It’s fair to say that he needs more training to fully master the task. Dogs who succeed with this much temptation have likely had extensive training in similar situations, although the occasional dog is so gifted at recalls that this task is not as challenging as for the rest of the dogs on the planet. For the sweet dog in this video who is clearly not one of those “gifted at recalls” dogs, the incident in the video is a huge training setback. Potentially, it was an opportunity to learn that ignoring all the goodies and going directly to his guardian is the way to “win” because he gets to play or receive something of great value. Instead, he learned that there is a lot of great stuff to be had along the route and that being a “stop and smell the roses” kind of guy is a great strategy for getting the most out of life.
I find it endearing that nobody becomes upset with the dog. His guardian simply goes closer to him with a toy to influence his behavior so that he does (eventually) come to her. Everyone remains cheerful despite the dog’s epic failure, and nobody is more delighted than the dog.
Dog's Life: Lifestyle
A girl and her pup share a disability and, more importantly, a special bond.
In case you're in need of an uplifting video, check out the story of Julia and Walter who are now celebrating their first amazing year together. Walter, a mixed breed puppy born with hearing loss, was at a California shelter when a girl came in with with her mother to look for a furry addition to the family. The girl, Julia, was also born deaf, just like Walter.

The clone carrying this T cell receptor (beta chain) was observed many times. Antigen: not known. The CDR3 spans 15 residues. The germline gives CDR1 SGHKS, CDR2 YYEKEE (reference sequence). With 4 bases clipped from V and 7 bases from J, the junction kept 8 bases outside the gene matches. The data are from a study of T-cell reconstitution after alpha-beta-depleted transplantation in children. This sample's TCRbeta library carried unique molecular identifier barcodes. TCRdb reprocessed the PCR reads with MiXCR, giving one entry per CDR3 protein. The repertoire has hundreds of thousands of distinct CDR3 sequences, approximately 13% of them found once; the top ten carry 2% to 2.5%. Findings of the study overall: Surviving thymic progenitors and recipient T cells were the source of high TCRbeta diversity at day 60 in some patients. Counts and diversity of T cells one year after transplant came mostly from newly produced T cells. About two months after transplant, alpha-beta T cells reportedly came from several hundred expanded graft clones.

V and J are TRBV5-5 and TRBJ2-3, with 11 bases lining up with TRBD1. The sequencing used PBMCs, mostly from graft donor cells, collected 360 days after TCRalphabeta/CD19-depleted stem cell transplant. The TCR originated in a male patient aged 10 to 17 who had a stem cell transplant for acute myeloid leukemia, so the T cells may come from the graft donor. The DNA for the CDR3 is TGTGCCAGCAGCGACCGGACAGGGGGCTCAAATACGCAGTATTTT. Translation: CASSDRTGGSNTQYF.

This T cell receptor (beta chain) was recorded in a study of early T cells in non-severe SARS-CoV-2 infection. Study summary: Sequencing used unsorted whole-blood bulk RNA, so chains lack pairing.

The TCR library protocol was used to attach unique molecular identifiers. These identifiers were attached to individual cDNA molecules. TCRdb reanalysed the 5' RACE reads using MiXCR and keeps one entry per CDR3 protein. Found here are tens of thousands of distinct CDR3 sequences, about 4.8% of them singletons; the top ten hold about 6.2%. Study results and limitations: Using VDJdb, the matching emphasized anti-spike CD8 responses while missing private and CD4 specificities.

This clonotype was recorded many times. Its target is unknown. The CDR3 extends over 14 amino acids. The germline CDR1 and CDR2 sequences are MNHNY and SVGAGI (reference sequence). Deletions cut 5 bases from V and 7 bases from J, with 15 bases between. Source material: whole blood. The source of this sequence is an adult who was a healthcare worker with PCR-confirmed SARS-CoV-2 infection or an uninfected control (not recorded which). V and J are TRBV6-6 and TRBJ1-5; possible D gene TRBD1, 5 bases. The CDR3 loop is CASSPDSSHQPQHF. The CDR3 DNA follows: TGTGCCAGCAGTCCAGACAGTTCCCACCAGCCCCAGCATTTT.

“When I first held Julia, since she couldn’t really hear my voice she would smell my neck,” her mother Chrissy says. “When I first held Walter, he did almost the same exact thing. I remember just looking at him and I knew he was meant to be ours.”
Julia and Walter have since developed an incredible relationship and understanding of each other. Each day Walter waits for Julia to finish her homework, and then they go out and play. Julia has even taught Walter words in sign language, such as sit, food, and water.
Chrissy says that Julia has learned a whole other kind of love. “I never let her feel any different because of her hearing loss and it’s amazing how she is doing the same with Walter."